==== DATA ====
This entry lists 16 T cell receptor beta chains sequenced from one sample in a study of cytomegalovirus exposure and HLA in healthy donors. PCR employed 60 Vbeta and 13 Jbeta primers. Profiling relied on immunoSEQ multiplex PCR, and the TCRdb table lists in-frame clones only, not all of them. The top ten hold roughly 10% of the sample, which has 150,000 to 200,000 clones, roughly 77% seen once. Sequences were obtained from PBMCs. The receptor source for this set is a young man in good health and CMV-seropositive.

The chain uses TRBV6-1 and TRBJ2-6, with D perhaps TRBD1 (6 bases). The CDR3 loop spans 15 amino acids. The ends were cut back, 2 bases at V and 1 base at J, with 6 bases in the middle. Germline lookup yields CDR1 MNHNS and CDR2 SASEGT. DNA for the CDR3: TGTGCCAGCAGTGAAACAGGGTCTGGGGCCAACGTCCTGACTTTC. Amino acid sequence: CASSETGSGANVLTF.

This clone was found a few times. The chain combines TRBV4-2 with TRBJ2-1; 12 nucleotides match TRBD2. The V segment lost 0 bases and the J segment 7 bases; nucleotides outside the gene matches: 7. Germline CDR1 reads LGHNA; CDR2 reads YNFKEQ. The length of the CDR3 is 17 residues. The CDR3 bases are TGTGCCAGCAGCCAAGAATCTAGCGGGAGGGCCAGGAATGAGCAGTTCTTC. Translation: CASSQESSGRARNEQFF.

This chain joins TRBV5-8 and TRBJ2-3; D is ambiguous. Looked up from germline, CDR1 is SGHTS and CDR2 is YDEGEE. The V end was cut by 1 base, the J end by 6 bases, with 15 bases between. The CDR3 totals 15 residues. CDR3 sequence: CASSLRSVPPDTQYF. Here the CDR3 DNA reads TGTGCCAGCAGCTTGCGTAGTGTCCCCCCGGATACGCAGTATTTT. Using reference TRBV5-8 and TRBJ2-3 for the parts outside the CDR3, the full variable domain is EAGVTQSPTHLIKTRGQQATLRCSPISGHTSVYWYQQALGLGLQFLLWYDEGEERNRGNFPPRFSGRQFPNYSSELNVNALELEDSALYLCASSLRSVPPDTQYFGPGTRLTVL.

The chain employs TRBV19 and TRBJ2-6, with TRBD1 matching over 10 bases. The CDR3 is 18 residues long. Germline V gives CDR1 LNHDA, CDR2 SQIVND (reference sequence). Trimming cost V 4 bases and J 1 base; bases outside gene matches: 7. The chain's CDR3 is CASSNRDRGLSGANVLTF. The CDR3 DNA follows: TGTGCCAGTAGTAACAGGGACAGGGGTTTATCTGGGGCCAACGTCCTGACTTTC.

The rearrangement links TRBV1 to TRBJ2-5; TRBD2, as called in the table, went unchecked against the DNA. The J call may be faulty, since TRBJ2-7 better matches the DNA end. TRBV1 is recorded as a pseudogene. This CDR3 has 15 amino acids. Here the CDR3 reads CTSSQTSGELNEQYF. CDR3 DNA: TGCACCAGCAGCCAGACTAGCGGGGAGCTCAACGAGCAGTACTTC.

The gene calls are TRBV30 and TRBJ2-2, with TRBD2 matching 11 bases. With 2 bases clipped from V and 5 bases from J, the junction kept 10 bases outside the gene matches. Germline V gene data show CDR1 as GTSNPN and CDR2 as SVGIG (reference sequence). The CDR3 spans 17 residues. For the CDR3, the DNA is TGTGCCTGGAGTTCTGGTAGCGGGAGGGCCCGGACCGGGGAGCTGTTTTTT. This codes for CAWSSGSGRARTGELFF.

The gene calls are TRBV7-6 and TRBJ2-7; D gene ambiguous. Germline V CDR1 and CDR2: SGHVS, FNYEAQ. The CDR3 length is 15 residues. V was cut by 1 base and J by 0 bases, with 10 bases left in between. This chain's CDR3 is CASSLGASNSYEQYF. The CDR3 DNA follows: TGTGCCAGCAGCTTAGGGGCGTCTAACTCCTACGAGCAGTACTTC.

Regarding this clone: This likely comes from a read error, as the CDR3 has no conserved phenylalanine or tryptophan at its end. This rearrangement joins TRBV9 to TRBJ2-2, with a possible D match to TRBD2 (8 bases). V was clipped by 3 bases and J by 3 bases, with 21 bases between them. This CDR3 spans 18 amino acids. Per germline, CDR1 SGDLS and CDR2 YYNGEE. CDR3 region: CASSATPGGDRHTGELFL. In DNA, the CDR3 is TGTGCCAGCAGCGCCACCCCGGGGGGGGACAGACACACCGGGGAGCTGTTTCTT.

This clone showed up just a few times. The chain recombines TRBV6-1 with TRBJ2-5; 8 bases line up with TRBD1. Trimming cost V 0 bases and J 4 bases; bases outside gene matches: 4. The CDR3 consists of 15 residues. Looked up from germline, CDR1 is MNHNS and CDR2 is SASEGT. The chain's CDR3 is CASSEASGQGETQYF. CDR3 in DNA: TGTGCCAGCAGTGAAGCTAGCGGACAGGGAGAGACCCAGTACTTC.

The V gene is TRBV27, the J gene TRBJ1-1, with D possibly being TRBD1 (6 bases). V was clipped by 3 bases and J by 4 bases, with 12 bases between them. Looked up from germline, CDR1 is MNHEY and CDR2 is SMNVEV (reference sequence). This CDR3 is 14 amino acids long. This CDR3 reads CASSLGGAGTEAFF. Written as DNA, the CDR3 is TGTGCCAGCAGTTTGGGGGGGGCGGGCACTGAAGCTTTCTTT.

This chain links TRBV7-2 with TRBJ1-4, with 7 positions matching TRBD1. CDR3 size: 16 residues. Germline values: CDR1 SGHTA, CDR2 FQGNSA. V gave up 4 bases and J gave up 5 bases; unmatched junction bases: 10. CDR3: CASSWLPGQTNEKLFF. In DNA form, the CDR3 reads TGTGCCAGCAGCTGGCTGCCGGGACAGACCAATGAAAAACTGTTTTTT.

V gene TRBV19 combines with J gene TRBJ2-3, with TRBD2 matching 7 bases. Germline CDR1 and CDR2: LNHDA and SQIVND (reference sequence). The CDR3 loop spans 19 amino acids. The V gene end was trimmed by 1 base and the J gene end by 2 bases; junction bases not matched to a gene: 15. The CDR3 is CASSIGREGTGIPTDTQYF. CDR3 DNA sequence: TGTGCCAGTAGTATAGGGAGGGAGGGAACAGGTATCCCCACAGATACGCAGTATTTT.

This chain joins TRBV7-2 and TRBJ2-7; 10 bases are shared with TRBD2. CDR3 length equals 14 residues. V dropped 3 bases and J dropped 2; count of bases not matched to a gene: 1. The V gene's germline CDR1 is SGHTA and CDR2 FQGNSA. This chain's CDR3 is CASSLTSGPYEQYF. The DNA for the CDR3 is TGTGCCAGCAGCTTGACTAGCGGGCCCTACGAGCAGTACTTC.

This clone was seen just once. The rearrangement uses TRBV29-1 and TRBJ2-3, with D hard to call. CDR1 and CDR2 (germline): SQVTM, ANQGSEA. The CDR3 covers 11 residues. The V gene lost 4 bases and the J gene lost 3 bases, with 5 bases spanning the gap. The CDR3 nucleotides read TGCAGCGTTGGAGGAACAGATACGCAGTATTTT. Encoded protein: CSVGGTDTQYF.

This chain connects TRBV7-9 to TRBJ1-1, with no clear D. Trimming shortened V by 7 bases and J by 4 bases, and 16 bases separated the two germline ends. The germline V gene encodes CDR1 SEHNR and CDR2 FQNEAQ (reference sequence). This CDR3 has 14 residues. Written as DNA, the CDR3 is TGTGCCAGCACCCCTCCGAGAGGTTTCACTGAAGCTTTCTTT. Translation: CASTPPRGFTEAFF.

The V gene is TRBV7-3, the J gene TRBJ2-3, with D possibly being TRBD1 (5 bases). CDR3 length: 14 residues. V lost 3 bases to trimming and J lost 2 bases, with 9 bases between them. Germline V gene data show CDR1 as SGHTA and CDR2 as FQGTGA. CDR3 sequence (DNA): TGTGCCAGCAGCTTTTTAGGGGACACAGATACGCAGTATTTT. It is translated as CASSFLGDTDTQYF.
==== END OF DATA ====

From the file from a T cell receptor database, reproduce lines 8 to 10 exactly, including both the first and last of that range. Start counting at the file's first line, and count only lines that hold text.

The gene calls are TRBV7-6 and TRBJ2-7; D gene ambiguous. Germline V CDR1 and CDR2: SGHVS, FNYEAQ. The CDR3 length is 15 residues. V was cut by 1 base and J by 0 bases, with 10 bases left in between. This chain's CDR3 is CASSLGASNSYEQYF. The CDR3 DNA follows: TGTGCCAGCAGCTTAGGGGCGTCTAACTCCTACGAGCAGTACTTC.

Regarding this clone: This likely comes from a read error, as the CDR3 has no conserved phenylalanine or tryptophan at its end. This rearrangement joins TRBV9 to TRBJ2-2, with a possible D match to TRBD2 (8 bases). V was clipped by 3 bases and J by 3 bases, with 21 bases between them. This CDR3 spans 18 amino acids. Per germline, CDR1 SGDLS and CDR2 YYNGEE. CDR3 region: CASSATPGGDRHTGELFL. In DNA, the CDR3 is TGTGCCAGCAGCGCCACCCCGGGGGGGGACAGACACACCGGGGAGCTGTTTCTT.

This clone showed up just a few times. The chain recombines TRBV6-1 with TRBJ2-5; 8 bases line up with TRBD1. Trimming cost V 0 bases and J 4 bases; bases outside gene matches: 4. The CDR3 consists of 15 residues. Looked up from germline, CDR1 is MNHNS and CDR2 is SASEGT. The chain's CDR3 is CASSEASGQGETQYF. CDR3 in DNA: TGTGCCAGCAGTGAAGCTAGCGGACAGGGAGAGACCCAGTACTTC.